Here’s an overview of some of last week’s most interesting news, interviews and articles:
Most security products fail to perform
Nearly 80 percent of security products fail to perform as intended when first tested and generally require two or more cycles of testing before achieving certification, according to a new ICSA Labs report.
(IN)SECURE Magazine issue 23 released
(IN)SECURE Magazine is a free digital security publication discussing some of the hottest information security topics. Issue 23 has been released on Monday.
First Windows 7 zero-day bug confirmed by Microsoft
The first Windows 7 vulnerability has been confirmed by Microsoft – a denial of service vulnerability in the Server Message Block (SMB) protocol that sends Windows 7 and Windows Server 2008 R2 into infinite loop and crashes it.
Raising security awareness in India
Securitybyte & OWASP AppSec Asia Conference 2009, India’s largest security conference, opened its doors on Tuesday. The conference, gathering many security experts and around 400 visitors, is scheduled to last 4 days.
Improved DNS security for .com and .net domains
Verisign, the company that manages the .com and .net registries, announced yesterday that it plans to start testing the DNSSEC soon and to finish deploying it across those two domains by 2011.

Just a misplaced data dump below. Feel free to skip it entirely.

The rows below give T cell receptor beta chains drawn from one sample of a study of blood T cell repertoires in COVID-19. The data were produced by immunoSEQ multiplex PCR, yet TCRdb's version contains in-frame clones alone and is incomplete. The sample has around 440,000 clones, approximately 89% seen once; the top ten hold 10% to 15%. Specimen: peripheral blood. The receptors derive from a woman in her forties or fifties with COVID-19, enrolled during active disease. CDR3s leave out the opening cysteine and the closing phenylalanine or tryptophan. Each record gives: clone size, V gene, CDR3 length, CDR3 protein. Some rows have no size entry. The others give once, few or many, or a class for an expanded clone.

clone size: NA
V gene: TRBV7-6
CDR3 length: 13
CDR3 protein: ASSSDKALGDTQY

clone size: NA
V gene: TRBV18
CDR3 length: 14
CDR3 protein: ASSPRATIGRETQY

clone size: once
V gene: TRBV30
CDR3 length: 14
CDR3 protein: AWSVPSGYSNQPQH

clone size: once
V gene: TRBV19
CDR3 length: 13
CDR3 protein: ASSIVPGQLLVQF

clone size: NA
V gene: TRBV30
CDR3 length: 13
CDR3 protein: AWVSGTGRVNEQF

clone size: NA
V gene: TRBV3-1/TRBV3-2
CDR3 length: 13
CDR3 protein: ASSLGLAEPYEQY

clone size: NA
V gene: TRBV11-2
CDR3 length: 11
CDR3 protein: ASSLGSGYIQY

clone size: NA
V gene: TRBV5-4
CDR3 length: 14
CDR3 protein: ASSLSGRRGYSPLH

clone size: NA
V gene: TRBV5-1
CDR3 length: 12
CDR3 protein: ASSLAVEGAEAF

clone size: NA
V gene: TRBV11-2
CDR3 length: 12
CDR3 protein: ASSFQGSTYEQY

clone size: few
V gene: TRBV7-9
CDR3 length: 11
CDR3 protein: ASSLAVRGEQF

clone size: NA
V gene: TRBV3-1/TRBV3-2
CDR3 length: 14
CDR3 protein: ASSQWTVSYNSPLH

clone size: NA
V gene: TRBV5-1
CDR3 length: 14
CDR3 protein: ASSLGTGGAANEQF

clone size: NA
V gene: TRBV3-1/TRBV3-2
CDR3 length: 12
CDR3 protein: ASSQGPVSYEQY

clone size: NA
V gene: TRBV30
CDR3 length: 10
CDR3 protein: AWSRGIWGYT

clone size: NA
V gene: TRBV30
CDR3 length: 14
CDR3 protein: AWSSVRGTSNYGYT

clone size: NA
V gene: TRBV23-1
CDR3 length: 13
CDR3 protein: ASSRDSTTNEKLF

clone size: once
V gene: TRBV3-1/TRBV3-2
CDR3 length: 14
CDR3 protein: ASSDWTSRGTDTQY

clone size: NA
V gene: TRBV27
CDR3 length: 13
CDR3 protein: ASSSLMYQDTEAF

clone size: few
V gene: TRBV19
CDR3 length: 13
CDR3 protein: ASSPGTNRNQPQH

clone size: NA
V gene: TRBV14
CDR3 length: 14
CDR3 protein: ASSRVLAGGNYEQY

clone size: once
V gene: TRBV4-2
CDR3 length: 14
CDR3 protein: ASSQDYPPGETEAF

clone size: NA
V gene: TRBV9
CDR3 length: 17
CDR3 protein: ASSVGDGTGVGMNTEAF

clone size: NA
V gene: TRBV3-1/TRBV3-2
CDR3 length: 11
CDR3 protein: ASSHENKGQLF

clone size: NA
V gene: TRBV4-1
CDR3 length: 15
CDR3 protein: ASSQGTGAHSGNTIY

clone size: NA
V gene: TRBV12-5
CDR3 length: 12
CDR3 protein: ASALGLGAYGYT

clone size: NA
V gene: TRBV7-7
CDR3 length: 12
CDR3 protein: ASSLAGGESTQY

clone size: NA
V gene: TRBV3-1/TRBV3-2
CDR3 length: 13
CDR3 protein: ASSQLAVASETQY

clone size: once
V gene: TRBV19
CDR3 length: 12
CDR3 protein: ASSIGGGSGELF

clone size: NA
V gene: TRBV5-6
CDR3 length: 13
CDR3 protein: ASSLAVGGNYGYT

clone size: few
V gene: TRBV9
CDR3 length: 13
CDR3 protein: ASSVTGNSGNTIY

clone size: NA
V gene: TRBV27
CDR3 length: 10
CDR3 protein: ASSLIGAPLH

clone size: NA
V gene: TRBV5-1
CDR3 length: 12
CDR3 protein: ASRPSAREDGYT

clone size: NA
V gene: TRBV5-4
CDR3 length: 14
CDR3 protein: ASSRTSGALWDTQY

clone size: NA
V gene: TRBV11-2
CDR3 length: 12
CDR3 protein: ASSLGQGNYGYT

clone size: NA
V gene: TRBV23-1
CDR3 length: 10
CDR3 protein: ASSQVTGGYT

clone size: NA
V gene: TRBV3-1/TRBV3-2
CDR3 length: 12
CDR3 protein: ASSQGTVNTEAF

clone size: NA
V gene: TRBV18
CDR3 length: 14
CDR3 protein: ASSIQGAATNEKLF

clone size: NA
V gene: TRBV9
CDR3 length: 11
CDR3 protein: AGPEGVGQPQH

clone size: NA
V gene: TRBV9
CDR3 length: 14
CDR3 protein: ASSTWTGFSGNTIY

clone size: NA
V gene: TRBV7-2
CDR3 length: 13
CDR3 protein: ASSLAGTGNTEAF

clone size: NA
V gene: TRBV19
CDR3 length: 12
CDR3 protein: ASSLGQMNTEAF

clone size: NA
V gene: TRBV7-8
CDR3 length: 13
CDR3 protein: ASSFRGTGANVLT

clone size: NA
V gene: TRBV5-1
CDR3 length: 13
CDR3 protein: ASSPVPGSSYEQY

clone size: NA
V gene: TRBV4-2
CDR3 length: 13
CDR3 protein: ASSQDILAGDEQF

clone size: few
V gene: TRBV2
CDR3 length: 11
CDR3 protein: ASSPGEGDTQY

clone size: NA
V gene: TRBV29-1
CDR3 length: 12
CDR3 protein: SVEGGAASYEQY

Best practices for DNS security
Securing the DNS must be a priority because it is so central to the proper functioning of every IP network. Most of the essential groundwork should be covered with standard IT processes for securing critical systems. The rest is simple due diligence.
Firefox 3.6 to prevent harmful add-ons
Version 3.6 of the Firefox browser will have a new feature called Component Directory Lockdown that prevents third-party applications to store their own code into the “components” directory, where most of Firefox’s own code is stored.
Data-stealing malware soars
From phony emails to Facebook phishers, cybercriminals are casting a wide net to lure online shoppers this season.
Gumblar is back with a vengeance
29% of all Web malware blocks in October 2009 were the result of Gumblar, which installs traffic sniffers and backdoors on Web surfers’ PCs and then uses stolen FTP credentials to compromise and backdoor websites.
Two arrested for Zbot Trojan
Officers from the Metropolitan Police’s Central e-Crime Unit have made Europe’s first arrests in the battle against the ZeuS or Zbot Trojan which threatened to compromise thousands of computers.
Gerald Combs is the lead developer of Wireshark. In this interview, he discusses Wireshark in detail, with history details and features to what we can expect in the future.
Are 64-bit Windows inherently safer?
Microsoft has discovered a way to create the illusion that Windows 7 is more secure than its predecessors simply because it has a 64-bit version of the OS.
Alfred Huger, vice president of engineering at Immunet begs to differ.
Poisoned Google search results
Cyveillance reports that the latest emerging threat to the security of Internet users combines Google search with sites with un-updated software, such as often happens with blogs.
Zero-day vulnerabilities in Firefox extensions discovered
One of the reasons behind Firefox’s popularity is the availability of a vast library of extensions. The problem is, unbeknown to them, these extensions are exposing them to risk.